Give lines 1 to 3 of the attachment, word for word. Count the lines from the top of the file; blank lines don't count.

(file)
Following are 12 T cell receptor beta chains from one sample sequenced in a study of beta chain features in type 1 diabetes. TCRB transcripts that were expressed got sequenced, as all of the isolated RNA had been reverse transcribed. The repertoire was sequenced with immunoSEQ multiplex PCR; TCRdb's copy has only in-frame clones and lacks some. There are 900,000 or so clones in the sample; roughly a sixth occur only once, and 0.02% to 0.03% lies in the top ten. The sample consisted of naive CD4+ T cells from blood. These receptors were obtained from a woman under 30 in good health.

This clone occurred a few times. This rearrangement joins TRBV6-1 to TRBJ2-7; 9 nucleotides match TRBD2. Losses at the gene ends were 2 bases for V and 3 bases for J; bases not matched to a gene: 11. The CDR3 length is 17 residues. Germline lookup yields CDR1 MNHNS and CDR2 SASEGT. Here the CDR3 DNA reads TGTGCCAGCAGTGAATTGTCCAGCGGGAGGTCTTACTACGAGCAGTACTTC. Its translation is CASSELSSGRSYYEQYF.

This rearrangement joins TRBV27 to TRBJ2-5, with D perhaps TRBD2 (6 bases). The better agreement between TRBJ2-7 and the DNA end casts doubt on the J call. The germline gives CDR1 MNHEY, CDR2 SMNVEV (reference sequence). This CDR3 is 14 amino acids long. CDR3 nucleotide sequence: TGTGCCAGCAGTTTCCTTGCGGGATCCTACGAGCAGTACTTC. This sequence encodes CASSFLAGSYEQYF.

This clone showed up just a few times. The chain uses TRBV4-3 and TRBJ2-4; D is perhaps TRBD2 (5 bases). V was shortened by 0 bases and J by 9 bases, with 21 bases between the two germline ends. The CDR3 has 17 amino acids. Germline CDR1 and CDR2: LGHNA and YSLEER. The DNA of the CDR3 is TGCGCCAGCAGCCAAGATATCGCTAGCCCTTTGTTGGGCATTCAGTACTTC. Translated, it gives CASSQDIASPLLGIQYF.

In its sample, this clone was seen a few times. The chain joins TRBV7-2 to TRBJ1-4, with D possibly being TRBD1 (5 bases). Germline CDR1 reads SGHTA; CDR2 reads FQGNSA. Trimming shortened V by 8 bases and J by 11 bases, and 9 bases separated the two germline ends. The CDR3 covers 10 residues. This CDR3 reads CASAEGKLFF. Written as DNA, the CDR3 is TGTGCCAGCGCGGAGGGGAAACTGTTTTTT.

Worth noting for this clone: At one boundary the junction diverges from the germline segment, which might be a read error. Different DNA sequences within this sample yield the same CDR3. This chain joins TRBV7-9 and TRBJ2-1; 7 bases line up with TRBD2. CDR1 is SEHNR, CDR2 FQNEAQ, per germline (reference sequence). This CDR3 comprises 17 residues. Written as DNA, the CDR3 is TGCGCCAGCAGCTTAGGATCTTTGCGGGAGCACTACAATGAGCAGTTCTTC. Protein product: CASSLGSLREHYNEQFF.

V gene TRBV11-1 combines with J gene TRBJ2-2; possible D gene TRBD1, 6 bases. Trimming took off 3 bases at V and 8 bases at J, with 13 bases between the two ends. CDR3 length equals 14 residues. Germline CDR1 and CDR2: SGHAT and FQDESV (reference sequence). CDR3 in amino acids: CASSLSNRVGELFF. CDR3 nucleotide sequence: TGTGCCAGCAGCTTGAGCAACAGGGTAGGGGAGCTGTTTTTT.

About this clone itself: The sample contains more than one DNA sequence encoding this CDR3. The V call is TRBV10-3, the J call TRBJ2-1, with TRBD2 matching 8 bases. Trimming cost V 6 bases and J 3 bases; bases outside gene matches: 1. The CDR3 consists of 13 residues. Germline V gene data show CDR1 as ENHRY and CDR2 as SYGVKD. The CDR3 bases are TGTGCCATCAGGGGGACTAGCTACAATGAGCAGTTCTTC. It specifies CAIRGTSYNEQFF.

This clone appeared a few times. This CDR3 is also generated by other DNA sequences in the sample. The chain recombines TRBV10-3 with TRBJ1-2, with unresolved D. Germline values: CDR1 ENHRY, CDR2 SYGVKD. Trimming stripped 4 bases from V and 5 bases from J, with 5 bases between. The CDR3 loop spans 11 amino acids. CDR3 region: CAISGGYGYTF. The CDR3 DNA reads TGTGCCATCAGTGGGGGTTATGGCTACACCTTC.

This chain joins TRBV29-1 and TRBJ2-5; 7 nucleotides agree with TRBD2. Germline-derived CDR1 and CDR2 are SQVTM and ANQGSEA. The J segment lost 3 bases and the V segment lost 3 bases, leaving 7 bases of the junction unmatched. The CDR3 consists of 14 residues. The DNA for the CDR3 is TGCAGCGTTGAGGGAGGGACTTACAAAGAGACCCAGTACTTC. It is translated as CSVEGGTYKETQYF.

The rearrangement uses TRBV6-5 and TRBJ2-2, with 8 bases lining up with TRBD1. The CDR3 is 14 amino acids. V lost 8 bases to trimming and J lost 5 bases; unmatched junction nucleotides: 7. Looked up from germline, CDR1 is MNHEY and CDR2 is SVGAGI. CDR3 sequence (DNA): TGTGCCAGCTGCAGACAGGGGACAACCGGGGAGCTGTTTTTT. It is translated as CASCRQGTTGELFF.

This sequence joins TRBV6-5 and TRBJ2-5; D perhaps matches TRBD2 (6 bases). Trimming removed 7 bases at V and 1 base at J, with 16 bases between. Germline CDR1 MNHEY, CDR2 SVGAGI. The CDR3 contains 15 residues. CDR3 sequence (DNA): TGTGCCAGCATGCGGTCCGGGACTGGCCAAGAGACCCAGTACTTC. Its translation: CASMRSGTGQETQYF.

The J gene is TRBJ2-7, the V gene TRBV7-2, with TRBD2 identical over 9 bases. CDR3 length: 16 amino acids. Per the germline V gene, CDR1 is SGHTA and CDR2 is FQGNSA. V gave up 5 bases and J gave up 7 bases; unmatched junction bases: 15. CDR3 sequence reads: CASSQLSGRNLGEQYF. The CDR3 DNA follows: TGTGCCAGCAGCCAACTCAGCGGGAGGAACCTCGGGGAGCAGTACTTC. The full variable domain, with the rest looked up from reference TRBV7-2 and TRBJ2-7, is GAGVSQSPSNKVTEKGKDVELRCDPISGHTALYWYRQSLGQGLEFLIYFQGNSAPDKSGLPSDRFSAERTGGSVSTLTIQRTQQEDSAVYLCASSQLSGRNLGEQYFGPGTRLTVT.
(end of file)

Following are 12 T cell receptor beta chains from one sample sequenced in a study of beta chain features in type 1 diabetes. TCRB transcripts that were expressed got sequenced, as all of the isolated RNA had been reverse transcribed. The repertoire was sequenced with immunoSEQ multiplex PCR; TCRdb's copy has only in-frame clones and lacks some. There are 900,000 or so clones in the sample; roughly a sixth occur only once, and 0.02% to 0.03% lies in the top ten. The sample consisted of naive CD4+ T cells from blood. These receptors were obtained from a woman under 30 in good health.

This clone occurred a few times. This rearrangement joins TRBV6-1 to TRBJ2-7; 9 nucleotides match TRBD2. Losses at the gene ends were 2 bases for V and 3 bases for J; bases not matched to a gene: 11. The CDR3 length is 17 residues. Germline lookup yields CDR1 MNHNS and CDR2 SASEGT. Here the CDR3 DNA reads TGTGCCAGCAGTGAATTGTCCAGCGGGAGGTCTTACTACGAGCAGTACTTC. Its translation is CASSELSSGRSYYEQYF.

This rearrangement joins TRBV27 to TRBJ2-5, with D perhaps TRBD2 (6 bases). The better agreement between TRBJ2-7 and the DNA end casts doubt on the J call. The germline gives CDR1 MNHEY, CDR2 SMNVEV (reference sequence). This CDR3 is 14 amino acids long. CDR3 nucleotide sequence: TGTGCCAGCAGTTTCCTTGCGGGATCCTACGAGCAGTACTTC. This sequence encodes CASSFLAGSYEQYF.